History Book Reviews (page 11)

BERLIN 1936 by Oliver Hilmes
Released: Feb. 6, 2018

"Thomas Mann, listening to the Games from exile in Switzerland, knew that Hitler's intent was 'to intimidate, indeed overwhelm the rest of the world.' This mostly illuminating book chronicles those efforts and suggests the horrors to come."
The drama and personal stories behind one of the most famous—and infamous—Olympic Games. Read full book review >
Released: Feb. 6, 2018

"A lucid and entertaining book that is neither literary criticism nor a biography with serious ambitions but mostly a series of essays on science, history, and early-19th-century British society often only distantly related to building Frankenstein's monster."
Examining the science of "a work of fiction that has enthralled, inspired and terrified for two centuries." Read full book review >

Released: Feb. 6, 2018

"A wonderful picture of 17th-century England, replete with the excitement of ideas and discoveries and the beginnings of the empire."
A history of the England that Charles II returned to in 1660 when he was restored to the throne. Read full book review >
THE EARTH GAZERS by Christopher Potter
Released: Feb. 6, 2018

"Despite covering familiar ground, Potter delivers an enthralling account of the golden age of manned space travel that emphasizes the transcendent experiences of everyone involved, and he makes a convincing case that America lost something vital when it ended."
A history of the space program told through the lens of the handful of astronauts who have seen the Earth from space. Read full book review >
STONEHENGE by Francis Pryor
Released: Feb. 6, 2018

"Pryor's journalistic writing and vast knowledge make this a joy for historians and armchair archaeologists alike."
A renowned archaeologist chronicles the remarkable changes in our knowledge of the builders of Stonehenge and other, equally important and connected henges throughout Britain. Read full book review >

Released: Feb. 6, 2018

"An enlightening look at the political foundations of 20th-century hope."
A behind-the-scenes study of Lyndon Baines Johnson's presidency. Read full book review >
Released: Feb. 6, 2018

"An expansive, prodigiously researched, and masterfully told history."
A "glittering saga" about the other black Renaissance. Read full book review >
Released: Feb. 6, 2018

"Waste, restoration, and efforts to use a scarce resource wisely: Doyle speaks well to issues that are as pressing today as in the first years of the republic."
A vigorous look at American history through the nation's waterways. Read full book review >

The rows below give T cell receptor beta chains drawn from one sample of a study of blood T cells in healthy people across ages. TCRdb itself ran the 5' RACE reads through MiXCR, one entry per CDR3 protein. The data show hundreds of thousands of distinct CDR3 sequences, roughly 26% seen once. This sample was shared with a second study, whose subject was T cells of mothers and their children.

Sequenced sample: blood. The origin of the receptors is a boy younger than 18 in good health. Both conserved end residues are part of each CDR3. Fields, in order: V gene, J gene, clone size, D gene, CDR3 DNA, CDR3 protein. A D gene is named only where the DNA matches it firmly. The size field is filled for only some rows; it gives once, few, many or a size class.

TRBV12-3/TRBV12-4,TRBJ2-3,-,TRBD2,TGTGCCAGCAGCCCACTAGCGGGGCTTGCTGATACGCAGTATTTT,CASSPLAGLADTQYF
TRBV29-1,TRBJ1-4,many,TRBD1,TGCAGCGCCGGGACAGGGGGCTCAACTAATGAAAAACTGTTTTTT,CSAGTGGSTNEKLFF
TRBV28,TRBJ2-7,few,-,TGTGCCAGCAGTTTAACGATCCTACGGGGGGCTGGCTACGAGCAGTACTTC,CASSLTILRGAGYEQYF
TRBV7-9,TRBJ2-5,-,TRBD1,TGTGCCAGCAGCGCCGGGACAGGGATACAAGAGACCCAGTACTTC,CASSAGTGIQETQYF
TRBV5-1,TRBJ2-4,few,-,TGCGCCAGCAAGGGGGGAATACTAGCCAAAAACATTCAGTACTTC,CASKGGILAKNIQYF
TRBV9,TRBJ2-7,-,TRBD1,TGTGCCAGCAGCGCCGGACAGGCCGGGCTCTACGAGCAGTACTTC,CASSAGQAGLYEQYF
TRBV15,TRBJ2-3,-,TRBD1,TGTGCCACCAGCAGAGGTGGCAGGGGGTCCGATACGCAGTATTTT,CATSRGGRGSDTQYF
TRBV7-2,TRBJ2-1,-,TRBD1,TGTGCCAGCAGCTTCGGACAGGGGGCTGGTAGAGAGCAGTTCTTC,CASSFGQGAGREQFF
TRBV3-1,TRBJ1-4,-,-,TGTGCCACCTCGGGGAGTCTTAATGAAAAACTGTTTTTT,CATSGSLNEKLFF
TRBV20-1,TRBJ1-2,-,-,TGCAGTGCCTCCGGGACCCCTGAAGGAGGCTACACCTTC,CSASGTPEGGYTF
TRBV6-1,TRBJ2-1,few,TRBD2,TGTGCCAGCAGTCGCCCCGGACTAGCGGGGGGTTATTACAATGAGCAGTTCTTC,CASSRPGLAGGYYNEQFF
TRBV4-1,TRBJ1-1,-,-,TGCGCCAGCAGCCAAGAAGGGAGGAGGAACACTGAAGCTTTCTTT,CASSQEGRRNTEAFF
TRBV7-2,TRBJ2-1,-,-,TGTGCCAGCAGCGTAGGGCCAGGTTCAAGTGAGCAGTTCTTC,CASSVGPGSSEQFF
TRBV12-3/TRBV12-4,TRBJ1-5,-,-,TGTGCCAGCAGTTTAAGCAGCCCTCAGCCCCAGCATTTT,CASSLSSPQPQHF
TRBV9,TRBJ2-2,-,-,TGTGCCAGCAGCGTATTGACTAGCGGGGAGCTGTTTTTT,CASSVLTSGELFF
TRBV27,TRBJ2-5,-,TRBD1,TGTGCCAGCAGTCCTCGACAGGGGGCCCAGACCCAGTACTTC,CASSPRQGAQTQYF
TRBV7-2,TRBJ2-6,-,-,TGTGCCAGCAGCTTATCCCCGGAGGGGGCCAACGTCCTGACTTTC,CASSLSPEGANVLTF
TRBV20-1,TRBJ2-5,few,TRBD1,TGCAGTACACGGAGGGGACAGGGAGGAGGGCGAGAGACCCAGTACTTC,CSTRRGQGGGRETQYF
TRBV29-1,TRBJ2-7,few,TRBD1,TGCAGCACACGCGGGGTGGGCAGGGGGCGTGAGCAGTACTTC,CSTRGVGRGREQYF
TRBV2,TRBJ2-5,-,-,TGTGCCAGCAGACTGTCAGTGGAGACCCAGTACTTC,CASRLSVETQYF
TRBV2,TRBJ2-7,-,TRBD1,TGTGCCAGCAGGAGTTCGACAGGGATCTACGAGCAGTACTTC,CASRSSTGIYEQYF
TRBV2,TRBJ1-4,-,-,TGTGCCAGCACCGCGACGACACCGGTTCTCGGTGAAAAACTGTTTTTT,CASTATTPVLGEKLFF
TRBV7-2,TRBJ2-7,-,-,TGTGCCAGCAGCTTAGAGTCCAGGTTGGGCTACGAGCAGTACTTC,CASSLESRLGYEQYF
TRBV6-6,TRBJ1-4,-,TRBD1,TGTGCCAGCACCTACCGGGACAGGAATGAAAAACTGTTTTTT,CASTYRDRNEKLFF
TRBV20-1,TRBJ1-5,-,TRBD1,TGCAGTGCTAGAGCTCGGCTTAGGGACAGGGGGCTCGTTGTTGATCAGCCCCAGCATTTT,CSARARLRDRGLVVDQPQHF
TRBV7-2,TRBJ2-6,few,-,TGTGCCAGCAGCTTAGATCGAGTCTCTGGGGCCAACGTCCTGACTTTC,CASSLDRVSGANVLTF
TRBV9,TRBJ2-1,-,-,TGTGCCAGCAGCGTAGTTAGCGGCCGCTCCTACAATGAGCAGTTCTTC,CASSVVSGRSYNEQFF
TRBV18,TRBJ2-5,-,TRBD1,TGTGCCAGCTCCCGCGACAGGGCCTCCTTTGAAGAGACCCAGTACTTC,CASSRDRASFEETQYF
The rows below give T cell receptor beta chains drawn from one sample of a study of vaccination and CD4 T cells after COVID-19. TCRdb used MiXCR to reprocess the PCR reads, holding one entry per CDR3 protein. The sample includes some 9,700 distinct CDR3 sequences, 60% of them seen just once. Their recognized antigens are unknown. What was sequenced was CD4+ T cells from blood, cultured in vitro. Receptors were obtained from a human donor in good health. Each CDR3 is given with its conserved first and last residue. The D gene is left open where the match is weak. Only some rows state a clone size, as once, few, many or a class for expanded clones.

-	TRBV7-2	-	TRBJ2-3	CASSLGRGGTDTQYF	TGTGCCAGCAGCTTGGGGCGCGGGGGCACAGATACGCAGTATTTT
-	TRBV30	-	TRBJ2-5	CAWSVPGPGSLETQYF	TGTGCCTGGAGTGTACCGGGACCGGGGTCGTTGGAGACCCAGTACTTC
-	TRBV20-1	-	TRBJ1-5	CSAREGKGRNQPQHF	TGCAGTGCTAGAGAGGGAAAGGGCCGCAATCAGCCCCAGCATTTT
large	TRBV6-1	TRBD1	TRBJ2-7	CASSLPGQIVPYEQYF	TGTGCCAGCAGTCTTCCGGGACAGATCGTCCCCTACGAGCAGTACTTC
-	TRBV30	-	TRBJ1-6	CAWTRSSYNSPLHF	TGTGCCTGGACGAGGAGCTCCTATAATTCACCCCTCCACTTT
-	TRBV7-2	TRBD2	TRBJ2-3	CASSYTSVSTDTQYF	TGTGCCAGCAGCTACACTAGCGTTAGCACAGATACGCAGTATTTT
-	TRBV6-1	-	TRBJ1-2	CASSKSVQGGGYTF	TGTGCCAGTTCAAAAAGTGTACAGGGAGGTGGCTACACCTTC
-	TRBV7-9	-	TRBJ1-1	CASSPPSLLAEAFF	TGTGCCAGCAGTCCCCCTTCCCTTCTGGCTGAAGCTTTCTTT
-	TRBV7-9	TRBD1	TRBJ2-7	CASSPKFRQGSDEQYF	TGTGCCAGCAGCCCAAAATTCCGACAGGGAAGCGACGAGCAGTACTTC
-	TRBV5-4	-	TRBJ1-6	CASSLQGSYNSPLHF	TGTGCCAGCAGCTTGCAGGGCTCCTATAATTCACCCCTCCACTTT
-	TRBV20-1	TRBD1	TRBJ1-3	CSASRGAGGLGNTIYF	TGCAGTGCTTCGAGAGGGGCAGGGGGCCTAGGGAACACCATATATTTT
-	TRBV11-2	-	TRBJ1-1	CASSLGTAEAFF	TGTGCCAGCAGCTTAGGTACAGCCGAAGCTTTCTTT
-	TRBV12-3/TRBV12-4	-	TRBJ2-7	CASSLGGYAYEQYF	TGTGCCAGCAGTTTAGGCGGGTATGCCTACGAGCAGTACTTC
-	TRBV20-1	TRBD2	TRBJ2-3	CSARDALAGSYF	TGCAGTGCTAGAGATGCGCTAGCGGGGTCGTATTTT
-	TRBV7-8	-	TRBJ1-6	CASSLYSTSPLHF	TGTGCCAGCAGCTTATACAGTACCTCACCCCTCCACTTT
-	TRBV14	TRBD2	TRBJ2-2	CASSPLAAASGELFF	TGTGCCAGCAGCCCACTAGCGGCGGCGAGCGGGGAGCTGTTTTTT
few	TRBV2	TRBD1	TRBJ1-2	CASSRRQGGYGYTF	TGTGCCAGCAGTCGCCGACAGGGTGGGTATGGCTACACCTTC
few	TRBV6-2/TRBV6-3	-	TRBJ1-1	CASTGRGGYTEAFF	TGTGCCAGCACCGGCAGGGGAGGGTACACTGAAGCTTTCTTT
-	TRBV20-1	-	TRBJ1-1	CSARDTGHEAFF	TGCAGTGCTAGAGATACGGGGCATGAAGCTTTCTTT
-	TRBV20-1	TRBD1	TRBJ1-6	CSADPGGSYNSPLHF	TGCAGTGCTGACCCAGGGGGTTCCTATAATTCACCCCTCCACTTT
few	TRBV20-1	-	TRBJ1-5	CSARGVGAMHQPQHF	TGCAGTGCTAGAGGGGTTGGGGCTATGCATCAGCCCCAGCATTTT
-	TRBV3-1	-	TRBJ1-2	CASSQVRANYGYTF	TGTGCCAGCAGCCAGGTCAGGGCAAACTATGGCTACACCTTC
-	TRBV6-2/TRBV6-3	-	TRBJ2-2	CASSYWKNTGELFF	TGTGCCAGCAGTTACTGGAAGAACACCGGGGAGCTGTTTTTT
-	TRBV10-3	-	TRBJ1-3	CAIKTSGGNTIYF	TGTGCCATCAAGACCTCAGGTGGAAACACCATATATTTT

Released: Feb. 6, 2018

"A great historical resource about a mysterious people that also shows how women, through the ages, have gathered strength from each other and continue to do so today."
Man (Saladin: The Life, The Legend and the Islamic Empire, 2015, etc.) debunks the ancient myths and legendary nonsense surrounding a race of women warriors. Read full book review >
Released: Feb. 6, 2018

"A good introduction to a significant historical period and encouragement for those with a great idea to continue seeking acceptance."
An exploration of how "we have always responded in two ways to the mystery of being: we have explored nature and supernature." Read full book review >
Released: Feb. 6, 2018

"Levine's arguments aren't entirely persuasive, but readers will be forgiven for hereafter not wanting to entrust too much information to the likes of Google, Facebook, and Amazon, to say nothing of the feds."
A sometimes-overwrought but provocative history of the internet-equipped security state, implicating key players in the digital economy in the game of espionage. Read full book review >
SABERS AND UTOPIAS by Mario Vargas Llosa
Released: Feb. 6, 2018

"Insightful essays express guarded hope for Latin America's future."
Essays on Latin American politics reflect 5 tumultuous decades. Read full book review >
Kirkus Interview
Katey Sagal
author of GRACE NOTES
April 10, 2017

In her memoir Grace Notes, actress and singer/songwriter Katey Sagal takes you through the highs and lows of her life, from the tragic deaths of her parents to her long years in the Los Angeles rock scene, from being diagnosed with cancer at the age of twenty-eight to getting her big break on the fledgling FOX network as the wise-cracking Peggy Bundy on the beloved sitcom Married…with Children. Sparse and poetic, Grace Notes is an emotionally riveting tale of struggle and success, both professional and personal: Sagal’s path to sobriety; the stillbirth of her first daughter, Ruby; motherhood; the experience of having her third daughter at age 52 with the help of a surrogate; and her lifelong passion for music. “While this book is sure to please the author’s many fans, its thoughtful, no-regrets honesty will no doubt also appeal to readers of Hollywood memoirs seeking substance that goes beyond gossip and name-dropping,” our critic writes. “A candid, reflective memoir.” View video >